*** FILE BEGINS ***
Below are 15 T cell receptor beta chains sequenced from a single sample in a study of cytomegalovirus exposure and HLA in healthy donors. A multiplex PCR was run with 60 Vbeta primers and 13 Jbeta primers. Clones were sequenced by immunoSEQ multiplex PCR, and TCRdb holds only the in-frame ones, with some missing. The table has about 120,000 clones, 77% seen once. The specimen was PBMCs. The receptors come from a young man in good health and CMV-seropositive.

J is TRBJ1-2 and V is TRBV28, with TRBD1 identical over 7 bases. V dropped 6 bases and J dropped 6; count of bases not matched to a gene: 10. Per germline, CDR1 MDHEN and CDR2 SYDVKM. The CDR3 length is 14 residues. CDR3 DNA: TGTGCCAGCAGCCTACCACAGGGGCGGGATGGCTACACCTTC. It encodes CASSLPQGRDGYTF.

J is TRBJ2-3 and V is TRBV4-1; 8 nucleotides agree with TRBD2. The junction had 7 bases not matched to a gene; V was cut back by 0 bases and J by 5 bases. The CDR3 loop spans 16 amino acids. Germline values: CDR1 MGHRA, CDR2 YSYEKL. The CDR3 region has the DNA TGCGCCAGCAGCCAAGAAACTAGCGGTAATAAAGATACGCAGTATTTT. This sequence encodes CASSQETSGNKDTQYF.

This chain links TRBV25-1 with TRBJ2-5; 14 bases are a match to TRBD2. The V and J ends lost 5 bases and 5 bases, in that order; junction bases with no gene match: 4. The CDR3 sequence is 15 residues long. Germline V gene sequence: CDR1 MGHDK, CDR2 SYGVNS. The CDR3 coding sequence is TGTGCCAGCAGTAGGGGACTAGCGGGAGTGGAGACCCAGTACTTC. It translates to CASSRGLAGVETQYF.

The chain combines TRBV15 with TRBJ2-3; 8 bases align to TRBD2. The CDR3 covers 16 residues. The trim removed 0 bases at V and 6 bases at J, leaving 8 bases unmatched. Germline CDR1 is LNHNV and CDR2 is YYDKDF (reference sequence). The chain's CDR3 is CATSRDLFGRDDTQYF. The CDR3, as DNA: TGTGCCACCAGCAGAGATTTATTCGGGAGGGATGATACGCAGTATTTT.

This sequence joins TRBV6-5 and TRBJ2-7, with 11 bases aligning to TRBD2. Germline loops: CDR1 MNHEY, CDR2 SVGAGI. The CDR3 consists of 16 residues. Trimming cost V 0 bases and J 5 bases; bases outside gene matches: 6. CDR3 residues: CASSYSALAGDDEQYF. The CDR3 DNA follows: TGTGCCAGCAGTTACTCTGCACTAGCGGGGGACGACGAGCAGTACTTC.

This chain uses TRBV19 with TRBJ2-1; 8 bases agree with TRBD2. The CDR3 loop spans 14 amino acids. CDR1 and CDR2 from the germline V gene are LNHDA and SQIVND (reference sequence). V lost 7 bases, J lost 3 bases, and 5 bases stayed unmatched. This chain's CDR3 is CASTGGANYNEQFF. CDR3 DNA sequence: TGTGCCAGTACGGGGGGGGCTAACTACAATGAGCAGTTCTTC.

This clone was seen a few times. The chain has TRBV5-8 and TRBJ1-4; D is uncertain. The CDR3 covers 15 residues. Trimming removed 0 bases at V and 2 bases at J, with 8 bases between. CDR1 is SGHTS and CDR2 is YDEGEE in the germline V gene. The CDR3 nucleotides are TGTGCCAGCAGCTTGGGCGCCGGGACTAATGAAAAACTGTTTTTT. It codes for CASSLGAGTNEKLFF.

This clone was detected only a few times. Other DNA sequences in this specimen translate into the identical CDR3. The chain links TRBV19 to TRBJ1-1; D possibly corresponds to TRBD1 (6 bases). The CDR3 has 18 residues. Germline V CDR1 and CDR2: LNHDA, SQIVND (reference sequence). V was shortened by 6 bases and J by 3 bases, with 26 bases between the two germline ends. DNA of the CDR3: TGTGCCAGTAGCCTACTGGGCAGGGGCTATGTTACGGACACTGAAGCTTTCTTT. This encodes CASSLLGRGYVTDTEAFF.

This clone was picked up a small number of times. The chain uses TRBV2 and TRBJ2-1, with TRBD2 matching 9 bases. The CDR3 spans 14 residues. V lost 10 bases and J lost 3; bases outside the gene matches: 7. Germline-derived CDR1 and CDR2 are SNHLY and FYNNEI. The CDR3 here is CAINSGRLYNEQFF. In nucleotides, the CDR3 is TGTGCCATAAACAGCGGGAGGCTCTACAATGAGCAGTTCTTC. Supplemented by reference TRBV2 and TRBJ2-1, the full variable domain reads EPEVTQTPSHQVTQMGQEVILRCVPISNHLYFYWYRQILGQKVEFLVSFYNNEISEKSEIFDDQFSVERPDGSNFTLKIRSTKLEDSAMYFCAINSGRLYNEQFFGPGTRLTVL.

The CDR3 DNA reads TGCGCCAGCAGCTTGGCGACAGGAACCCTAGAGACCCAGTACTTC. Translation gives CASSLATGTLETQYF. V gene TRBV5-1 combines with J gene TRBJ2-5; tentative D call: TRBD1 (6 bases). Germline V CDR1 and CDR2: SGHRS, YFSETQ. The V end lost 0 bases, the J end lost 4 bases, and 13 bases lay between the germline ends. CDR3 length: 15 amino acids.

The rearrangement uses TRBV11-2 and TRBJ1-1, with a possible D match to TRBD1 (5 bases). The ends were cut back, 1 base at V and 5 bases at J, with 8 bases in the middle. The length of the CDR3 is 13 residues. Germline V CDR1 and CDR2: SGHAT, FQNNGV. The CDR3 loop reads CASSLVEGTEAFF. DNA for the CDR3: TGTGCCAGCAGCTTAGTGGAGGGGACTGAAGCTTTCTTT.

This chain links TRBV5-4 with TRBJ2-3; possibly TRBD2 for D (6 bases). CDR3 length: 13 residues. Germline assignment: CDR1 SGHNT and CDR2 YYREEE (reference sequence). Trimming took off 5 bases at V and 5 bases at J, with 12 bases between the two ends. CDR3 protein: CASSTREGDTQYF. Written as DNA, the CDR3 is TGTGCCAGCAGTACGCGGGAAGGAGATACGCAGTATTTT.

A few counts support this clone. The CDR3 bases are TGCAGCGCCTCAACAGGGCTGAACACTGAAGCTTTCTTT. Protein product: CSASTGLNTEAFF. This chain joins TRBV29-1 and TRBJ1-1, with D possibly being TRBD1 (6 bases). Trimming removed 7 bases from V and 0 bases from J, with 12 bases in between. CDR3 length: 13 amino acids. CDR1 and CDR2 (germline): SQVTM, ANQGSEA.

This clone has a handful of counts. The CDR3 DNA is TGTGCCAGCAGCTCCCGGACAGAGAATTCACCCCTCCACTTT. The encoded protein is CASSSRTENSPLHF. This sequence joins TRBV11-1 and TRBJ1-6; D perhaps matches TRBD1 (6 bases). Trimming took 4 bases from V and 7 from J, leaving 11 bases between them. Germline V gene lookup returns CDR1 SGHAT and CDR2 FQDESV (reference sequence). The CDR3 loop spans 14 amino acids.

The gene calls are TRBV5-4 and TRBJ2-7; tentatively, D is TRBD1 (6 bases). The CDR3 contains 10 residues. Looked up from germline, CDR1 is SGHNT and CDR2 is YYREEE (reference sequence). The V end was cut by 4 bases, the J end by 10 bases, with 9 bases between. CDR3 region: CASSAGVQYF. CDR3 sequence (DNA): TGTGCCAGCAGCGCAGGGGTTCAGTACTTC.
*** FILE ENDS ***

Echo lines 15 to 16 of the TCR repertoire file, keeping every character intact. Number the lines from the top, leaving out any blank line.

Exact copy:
This clone has a handful of counts. The CDR3 DNA is TGTGCCAGCAGCTCCCGGACAGAGAATTCACCCCTCCACTTT. The encoded protein is CASSSRTENSPLHF. This sequence joins TRBV11-1 and TRBJ1-6; D perhaps matches TRBD1 (6 bases). Trimming took 4 bases from V and 7 from J, leaving 11 bases between them. Germline V gene lookup returns CDR1 SGHAT and CDR2 FQDESV (reference sequence). The CDR3 loop spans 14 amino acids.

The gene calls are TRBV5-4 and TRBJ2-7; tentatively, D is TRBD1 (6 bases). The CDR3 contains 10 residues. Looked up from germline, CDR1 is SGHNT and CDR2 is YYREEE (reference sequence). The V end was cut by 4 bases, the J end by 10 bases, with 9 bases between. CDR3 region: CASSAGVQYF. CDR3 sequence (DNA): TGTGCCAGCAGCGCAGGGGTTCAGTACTTC.